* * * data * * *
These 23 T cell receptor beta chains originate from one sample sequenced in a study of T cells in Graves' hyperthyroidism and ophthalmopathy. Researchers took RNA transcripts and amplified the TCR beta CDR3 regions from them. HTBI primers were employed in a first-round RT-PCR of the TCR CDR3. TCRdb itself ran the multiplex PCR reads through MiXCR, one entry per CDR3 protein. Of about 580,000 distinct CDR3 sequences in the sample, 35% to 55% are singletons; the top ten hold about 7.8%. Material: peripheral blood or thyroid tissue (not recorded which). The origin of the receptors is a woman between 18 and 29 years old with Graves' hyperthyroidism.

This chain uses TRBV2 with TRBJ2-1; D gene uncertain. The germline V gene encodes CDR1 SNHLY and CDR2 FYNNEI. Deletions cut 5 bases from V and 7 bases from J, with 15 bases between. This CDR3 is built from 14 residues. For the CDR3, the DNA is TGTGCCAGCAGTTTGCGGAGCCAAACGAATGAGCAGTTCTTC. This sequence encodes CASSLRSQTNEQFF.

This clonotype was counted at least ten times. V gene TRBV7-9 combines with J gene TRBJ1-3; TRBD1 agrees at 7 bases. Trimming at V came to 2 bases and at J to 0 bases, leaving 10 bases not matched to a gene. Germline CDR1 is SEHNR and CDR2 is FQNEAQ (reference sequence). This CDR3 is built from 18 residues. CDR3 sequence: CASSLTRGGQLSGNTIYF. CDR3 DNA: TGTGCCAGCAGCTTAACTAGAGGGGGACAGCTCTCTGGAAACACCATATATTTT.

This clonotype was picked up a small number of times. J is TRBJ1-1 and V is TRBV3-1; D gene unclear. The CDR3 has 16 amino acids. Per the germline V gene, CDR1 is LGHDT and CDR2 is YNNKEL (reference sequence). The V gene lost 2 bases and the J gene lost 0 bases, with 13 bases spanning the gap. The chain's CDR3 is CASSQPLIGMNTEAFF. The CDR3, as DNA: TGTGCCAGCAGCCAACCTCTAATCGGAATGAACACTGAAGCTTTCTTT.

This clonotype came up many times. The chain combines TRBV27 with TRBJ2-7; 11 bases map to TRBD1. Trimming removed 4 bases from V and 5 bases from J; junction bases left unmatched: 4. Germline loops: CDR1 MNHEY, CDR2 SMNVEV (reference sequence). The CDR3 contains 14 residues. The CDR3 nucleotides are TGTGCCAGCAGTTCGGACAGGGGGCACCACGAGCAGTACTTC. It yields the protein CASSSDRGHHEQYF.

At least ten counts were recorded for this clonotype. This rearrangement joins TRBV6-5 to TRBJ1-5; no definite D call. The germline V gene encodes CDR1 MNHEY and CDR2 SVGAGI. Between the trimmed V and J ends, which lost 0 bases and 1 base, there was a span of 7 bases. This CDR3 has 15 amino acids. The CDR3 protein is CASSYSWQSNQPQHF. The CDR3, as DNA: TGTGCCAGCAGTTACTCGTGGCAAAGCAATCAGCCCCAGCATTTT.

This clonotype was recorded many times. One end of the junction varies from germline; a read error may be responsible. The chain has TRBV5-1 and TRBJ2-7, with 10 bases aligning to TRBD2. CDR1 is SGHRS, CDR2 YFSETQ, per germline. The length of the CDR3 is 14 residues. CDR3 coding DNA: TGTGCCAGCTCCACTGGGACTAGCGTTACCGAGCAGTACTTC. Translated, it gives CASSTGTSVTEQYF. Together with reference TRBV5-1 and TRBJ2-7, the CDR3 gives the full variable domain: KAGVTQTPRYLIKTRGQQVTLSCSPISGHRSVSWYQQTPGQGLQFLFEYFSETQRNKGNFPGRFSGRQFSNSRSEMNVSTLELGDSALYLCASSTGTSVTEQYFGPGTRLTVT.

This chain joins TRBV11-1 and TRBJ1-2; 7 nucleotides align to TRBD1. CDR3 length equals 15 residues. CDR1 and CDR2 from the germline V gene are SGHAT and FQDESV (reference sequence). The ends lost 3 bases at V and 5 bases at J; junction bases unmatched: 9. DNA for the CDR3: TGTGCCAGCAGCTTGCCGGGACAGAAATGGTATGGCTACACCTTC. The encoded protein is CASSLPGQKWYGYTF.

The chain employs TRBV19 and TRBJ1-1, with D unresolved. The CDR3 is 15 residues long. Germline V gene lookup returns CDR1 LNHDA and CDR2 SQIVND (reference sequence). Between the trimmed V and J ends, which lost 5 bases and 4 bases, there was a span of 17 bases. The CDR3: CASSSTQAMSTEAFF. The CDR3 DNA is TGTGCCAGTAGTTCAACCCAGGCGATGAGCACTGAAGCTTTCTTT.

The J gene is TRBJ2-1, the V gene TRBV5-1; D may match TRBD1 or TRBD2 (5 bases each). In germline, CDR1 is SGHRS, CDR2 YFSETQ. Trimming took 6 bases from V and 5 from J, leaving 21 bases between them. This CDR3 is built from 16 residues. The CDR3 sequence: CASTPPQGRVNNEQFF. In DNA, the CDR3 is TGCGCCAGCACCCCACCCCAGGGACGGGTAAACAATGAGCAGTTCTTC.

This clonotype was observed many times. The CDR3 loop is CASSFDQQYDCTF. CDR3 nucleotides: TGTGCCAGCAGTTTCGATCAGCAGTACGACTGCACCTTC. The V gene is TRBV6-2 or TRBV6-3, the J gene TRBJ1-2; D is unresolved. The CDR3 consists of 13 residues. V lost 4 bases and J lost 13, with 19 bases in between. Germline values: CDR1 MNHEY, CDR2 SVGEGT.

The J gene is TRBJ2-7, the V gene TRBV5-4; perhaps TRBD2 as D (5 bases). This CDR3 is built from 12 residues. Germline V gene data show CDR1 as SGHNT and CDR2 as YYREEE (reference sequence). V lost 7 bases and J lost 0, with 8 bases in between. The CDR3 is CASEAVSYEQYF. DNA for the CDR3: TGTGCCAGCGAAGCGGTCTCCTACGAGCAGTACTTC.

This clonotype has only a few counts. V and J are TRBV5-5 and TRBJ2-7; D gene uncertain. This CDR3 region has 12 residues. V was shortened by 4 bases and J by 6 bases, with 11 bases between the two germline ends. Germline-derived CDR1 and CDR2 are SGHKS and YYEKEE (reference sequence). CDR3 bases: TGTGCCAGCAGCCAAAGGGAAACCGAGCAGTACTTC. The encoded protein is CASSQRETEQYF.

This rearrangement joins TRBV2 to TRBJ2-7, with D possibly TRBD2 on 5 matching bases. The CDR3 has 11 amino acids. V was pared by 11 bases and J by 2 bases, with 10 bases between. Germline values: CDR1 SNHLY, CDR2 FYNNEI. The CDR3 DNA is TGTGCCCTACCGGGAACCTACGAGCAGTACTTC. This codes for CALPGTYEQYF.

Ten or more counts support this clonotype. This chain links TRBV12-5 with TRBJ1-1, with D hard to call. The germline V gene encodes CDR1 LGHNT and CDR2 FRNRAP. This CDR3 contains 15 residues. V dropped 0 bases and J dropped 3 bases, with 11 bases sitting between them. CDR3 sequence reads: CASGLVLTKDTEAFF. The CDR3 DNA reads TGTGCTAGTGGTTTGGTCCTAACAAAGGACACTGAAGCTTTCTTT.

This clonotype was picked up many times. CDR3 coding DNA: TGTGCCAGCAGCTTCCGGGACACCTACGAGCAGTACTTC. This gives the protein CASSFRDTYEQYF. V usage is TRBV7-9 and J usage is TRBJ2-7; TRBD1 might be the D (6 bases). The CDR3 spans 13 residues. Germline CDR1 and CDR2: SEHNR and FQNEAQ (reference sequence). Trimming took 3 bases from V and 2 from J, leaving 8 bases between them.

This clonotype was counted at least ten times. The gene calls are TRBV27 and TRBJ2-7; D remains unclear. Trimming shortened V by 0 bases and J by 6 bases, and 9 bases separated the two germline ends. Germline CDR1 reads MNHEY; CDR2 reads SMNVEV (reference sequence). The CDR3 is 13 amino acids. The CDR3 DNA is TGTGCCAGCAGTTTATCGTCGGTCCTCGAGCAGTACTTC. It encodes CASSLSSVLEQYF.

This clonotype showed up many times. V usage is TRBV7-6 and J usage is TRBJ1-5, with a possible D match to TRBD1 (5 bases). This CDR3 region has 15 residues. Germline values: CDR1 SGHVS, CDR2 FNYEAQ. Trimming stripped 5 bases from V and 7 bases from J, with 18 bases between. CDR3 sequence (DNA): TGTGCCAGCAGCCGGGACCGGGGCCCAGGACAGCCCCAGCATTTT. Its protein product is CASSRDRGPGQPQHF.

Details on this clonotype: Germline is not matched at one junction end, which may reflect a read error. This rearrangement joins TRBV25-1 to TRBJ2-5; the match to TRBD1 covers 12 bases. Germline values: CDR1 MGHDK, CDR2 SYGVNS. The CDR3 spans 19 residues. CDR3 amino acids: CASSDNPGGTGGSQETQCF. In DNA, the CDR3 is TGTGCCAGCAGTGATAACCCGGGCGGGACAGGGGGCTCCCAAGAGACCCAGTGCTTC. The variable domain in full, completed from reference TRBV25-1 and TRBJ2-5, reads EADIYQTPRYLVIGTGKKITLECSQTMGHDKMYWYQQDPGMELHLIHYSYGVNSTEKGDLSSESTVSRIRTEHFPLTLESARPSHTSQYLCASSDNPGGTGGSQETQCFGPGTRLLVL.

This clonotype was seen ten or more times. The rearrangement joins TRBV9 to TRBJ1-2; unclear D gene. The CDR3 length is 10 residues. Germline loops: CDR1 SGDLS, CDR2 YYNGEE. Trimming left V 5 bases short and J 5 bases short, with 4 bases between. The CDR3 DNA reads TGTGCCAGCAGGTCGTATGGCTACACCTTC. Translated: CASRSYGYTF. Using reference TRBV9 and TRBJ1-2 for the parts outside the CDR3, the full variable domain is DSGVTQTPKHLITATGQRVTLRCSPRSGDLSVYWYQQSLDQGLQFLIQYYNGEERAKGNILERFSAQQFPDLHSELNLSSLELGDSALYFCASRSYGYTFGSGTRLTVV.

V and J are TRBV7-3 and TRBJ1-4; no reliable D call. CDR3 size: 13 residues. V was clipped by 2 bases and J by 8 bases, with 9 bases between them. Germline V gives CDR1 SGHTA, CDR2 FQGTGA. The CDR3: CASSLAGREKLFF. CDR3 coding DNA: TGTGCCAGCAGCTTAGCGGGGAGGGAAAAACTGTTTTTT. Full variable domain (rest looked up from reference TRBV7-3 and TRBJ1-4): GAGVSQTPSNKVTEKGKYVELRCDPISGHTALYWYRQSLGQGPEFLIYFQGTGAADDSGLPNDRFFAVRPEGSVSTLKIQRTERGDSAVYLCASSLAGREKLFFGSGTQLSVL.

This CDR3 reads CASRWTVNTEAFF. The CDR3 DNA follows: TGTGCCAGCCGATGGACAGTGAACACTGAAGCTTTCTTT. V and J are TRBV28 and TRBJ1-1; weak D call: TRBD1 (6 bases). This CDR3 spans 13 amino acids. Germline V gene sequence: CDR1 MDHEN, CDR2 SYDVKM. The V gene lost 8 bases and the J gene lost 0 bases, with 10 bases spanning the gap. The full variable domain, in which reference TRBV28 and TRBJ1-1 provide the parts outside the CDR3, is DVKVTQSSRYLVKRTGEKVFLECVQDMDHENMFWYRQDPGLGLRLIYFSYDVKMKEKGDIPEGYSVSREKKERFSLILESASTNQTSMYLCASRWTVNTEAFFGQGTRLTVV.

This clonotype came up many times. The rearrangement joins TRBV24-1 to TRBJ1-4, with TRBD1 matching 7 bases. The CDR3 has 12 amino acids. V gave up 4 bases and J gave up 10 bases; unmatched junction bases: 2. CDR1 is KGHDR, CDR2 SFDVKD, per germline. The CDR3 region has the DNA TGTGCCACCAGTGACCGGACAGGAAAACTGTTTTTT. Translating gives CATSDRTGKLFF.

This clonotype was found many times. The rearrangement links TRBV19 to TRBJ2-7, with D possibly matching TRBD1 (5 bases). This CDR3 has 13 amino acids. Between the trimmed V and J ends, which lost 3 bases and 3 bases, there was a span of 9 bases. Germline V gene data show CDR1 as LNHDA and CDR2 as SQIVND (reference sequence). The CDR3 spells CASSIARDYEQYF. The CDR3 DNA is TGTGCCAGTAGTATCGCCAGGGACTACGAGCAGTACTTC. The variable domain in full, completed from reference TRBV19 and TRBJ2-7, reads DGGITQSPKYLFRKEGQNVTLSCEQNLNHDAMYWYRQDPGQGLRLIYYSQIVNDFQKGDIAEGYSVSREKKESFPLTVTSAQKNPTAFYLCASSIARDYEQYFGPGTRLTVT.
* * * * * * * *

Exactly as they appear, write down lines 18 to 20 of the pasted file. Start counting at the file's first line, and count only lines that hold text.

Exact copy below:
This clonotype showed up many times. V usage is TRBV7-6 and J usage is TRBJ1-5, with a possible D match to TRBD1 (5 bases). This CDR3 region has 15 residues. Germline values: CDR1 SGHVS, CDR2 FNYEAQ. Trimming stripped 5 bases from V and 7 bases from J, with 18 bases between. CDR3 sequence (DNA): TGTGCCAGCAGCCGGGACCGGGGCCCAGGACAGCCCCAGCATTTT. Its protein product is CASSRDRGPGQPQHF.

Details on this clonotype: Germline is not matched at one junction end, which may reflect a read error. This rearrangement joins TRBV25-1 to TRBJ2-5; the match to TRBD1 covers 12 bases. Germline values: CDR1 MGHDK, CDR2 SYGVNS. The CDR3 spans 19 residues. CDR3 amino acids: CASSDNPGGTGGSQETQCF. In DNA, the CDR3 is TGTGCCAGCAGTGATAACCCGGGCGGGACAGGGGGCTCCCAAGAGACCCAGTGCTTC. The variable domain in full, completed from reference TRBV25-1 and TRBJ2-5, reads EADIYQTPRYLVIGTGKKITLECSQTMGHDKMYWYQQDPGMELHLIHYSYGVNSTEKGDLSSESTVSRIRTEHFPLTLESARPSHTSQYLCASSDNPGGTGGSQETQCFGPGTRLLVL.

This clonotype was seen ten or more times. The rearrangement joins TRBV9 to TRBJ1-2; unclear D gene. The CDR3 length is 10 residues. Germline loops: CDR1 SGDLS, CDR2 YYNGEE. Trimming left V 5 bases short and J 5 bases short, with 4 bases between. The CDR3 DNA reads TGTGCCAGCAGGTCGTATGGCTACACCTTC. Translated: CASRSYGYTF. Using reference TRBV9 and TRBJ1-2 for the parts outside the CDR3, the full variable domain is DSGVTQTPKHLITATGQRVTLRCSPRSGDLSVYWYQQSLDQGLQFLIQYYNGEERAKGNILERFSAQQFPDLHSELNLSSLELGDSALYFCASRSYGYTFGSGTRLTVV.